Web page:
This is the fourth of seven posts on AchieveGlobal's international study of leadership today, "Developing the 21st-Century Leader." Be sure to read the complete report.
There's nothing like a long look in the mirror to motivate needed change. Gazing thoughtfully at your reflection can reveal positives to build on and negatives to improve or eradicate.
The same goes for business leaders: Those who often reflect on their own strengths and liabilities are far more likely to transform unproductive behaviors into behaviors that make them stronger and more effective.
Our recent research into how leaders can succeed in the 21st century uncovered six zones or groups of best practices: Reflection, Society, Diversity, Ingenuity, People, and Business. Of them, Reflection is perhaps the most central.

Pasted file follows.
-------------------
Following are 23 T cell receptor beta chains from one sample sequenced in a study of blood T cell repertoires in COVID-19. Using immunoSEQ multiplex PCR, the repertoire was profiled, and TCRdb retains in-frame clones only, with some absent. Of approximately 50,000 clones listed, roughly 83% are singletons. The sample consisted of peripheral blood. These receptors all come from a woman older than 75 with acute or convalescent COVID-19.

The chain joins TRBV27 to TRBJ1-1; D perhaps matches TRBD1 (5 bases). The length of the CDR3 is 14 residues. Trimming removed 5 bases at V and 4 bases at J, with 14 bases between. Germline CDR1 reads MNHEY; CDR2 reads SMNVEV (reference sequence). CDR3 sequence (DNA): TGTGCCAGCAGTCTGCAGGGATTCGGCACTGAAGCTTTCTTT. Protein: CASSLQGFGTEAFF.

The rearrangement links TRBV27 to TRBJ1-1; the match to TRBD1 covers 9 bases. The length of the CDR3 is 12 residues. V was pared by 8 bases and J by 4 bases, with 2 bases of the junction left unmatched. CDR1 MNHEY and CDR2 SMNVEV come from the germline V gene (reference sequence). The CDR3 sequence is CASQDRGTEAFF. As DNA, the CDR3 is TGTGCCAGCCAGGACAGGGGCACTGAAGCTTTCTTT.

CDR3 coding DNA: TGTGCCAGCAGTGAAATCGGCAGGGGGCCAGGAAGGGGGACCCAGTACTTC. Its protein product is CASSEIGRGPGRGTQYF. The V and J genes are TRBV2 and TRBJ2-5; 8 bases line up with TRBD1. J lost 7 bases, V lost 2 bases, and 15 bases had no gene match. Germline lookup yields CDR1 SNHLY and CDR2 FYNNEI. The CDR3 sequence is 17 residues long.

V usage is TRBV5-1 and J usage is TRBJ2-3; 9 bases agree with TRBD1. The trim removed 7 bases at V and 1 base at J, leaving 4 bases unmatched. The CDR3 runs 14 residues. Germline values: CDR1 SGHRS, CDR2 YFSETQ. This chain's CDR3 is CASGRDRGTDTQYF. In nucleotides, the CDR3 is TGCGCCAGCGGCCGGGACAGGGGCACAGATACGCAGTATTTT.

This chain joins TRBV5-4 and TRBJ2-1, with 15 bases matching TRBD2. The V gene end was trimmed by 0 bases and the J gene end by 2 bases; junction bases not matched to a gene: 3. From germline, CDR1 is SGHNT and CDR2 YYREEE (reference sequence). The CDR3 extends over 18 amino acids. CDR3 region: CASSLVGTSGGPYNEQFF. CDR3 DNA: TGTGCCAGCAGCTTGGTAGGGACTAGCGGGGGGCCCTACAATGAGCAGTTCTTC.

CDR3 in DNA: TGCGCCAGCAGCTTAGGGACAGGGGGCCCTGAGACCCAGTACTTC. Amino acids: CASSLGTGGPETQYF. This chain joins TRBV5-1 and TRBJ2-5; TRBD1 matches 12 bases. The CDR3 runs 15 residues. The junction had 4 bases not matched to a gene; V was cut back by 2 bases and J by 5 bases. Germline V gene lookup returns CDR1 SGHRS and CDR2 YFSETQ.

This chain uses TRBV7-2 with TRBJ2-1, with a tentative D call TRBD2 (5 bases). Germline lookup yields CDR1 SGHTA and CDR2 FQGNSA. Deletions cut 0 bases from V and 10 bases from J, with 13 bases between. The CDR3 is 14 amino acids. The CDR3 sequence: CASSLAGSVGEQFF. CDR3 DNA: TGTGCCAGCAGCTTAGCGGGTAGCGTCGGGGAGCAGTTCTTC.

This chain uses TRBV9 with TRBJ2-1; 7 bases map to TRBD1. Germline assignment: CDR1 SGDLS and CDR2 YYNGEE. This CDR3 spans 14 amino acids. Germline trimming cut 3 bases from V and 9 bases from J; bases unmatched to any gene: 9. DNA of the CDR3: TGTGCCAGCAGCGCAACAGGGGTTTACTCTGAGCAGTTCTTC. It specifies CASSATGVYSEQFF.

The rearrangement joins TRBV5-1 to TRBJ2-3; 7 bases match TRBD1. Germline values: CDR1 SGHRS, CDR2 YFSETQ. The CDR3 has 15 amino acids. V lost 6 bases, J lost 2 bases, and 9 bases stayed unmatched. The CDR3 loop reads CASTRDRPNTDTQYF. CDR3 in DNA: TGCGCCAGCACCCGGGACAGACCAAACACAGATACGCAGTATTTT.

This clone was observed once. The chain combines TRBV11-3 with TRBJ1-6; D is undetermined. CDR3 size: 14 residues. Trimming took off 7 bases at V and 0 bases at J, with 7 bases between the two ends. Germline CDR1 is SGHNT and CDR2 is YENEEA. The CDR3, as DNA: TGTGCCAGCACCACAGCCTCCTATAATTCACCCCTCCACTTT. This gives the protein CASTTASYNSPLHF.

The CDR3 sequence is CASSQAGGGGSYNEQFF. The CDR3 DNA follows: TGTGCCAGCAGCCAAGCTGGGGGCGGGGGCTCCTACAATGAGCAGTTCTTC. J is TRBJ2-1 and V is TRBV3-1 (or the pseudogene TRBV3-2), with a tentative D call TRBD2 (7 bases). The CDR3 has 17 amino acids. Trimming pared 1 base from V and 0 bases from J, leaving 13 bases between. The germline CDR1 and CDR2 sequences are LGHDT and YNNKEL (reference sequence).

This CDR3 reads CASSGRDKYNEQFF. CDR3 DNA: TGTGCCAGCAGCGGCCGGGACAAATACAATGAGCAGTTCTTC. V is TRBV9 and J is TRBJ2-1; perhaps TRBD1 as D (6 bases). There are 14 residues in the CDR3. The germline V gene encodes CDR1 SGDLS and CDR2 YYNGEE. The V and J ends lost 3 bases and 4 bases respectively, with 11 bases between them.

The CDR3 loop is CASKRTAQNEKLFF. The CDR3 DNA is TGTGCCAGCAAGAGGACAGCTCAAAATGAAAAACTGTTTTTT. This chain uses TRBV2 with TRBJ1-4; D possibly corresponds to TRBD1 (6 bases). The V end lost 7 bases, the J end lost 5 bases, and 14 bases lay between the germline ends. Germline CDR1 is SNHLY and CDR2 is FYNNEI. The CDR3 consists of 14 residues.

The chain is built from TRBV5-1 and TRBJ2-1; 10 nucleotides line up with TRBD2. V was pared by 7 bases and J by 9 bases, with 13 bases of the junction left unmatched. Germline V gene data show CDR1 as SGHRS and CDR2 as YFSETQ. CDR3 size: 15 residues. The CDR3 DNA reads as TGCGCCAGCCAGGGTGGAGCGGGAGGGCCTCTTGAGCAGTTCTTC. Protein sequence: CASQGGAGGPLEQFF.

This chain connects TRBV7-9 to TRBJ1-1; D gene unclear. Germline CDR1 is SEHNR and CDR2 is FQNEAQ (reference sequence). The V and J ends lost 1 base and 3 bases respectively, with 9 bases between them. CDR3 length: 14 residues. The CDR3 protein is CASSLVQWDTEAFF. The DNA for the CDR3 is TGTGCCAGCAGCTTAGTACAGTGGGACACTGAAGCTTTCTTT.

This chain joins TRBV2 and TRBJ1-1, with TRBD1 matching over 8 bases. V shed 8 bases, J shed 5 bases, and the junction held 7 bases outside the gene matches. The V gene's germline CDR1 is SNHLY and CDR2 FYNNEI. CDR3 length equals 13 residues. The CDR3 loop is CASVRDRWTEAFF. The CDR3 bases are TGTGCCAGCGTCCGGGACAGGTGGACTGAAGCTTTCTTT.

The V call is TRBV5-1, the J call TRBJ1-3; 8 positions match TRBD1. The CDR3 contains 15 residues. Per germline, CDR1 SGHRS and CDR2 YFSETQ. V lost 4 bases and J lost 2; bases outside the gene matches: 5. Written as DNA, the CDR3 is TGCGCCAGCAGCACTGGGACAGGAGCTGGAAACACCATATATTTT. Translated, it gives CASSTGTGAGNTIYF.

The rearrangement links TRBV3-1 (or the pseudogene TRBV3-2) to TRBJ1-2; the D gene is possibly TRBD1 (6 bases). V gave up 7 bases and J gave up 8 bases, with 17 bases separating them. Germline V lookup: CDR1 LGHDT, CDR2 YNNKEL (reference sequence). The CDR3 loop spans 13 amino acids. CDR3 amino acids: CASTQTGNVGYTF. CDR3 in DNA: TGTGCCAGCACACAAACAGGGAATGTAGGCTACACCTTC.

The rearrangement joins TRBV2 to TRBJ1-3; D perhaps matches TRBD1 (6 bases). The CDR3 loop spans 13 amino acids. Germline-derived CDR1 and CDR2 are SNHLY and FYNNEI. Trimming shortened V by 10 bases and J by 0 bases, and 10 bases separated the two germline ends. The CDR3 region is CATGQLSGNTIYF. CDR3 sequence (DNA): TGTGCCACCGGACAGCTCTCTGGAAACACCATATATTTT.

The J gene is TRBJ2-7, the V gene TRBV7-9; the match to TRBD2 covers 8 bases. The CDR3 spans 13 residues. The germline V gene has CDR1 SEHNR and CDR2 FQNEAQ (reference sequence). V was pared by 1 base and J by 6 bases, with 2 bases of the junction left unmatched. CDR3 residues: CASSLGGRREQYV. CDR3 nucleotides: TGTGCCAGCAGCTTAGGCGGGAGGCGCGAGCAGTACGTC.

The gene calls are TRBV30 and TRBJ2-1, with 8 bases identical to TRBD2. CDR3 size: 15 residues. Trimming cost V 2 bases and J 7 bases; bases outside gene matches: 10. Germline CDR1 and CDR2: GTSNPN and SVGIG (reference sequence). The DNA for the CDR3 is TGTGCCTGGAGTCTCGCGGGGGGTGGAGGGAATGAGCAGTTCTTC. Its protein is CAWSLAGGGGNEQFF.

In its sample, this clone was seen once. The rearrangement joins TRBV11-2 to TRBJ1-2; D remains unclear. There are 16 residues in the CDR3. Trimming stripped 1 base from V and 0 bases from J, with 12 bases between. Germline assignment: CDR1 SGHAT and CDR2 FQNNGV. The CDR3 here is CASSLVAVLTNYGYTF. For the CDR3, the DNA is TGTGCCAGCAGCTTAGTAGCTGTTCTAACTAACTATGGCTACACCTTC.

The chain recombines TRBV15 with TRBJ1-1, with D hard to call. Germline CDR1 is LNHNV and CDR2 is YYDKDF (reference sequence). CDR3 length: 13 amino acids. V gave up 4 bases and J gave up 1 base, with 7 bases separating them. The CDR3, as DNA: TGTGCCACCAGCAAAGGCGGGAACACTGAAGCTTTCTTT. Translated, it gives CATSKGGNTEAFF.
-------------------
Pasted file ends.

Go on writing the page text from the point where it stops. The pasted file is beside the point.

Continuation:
To leverage strengths and remove the blind spots that lead to poor decisions, reflective leaders habitually assess their own motives, beliefs, attitudes, and actions.
If "the more you look, the more you see," as the adage goes, it should be no surprise that reflective leaders tend to succeed in other zones, as well. Why this spillover effect for the zone of Reflection?
It's quite simple.
The practices grouped under Reflection help leaders assess their performance in other zones. Because reflective leaders see their place in the big picture, they tend to "take responsibility for their own mistakes" (the highest-rated practice in our global survey). In this way, reflection helps them clarify what makes them strong and where they can improve in every zone.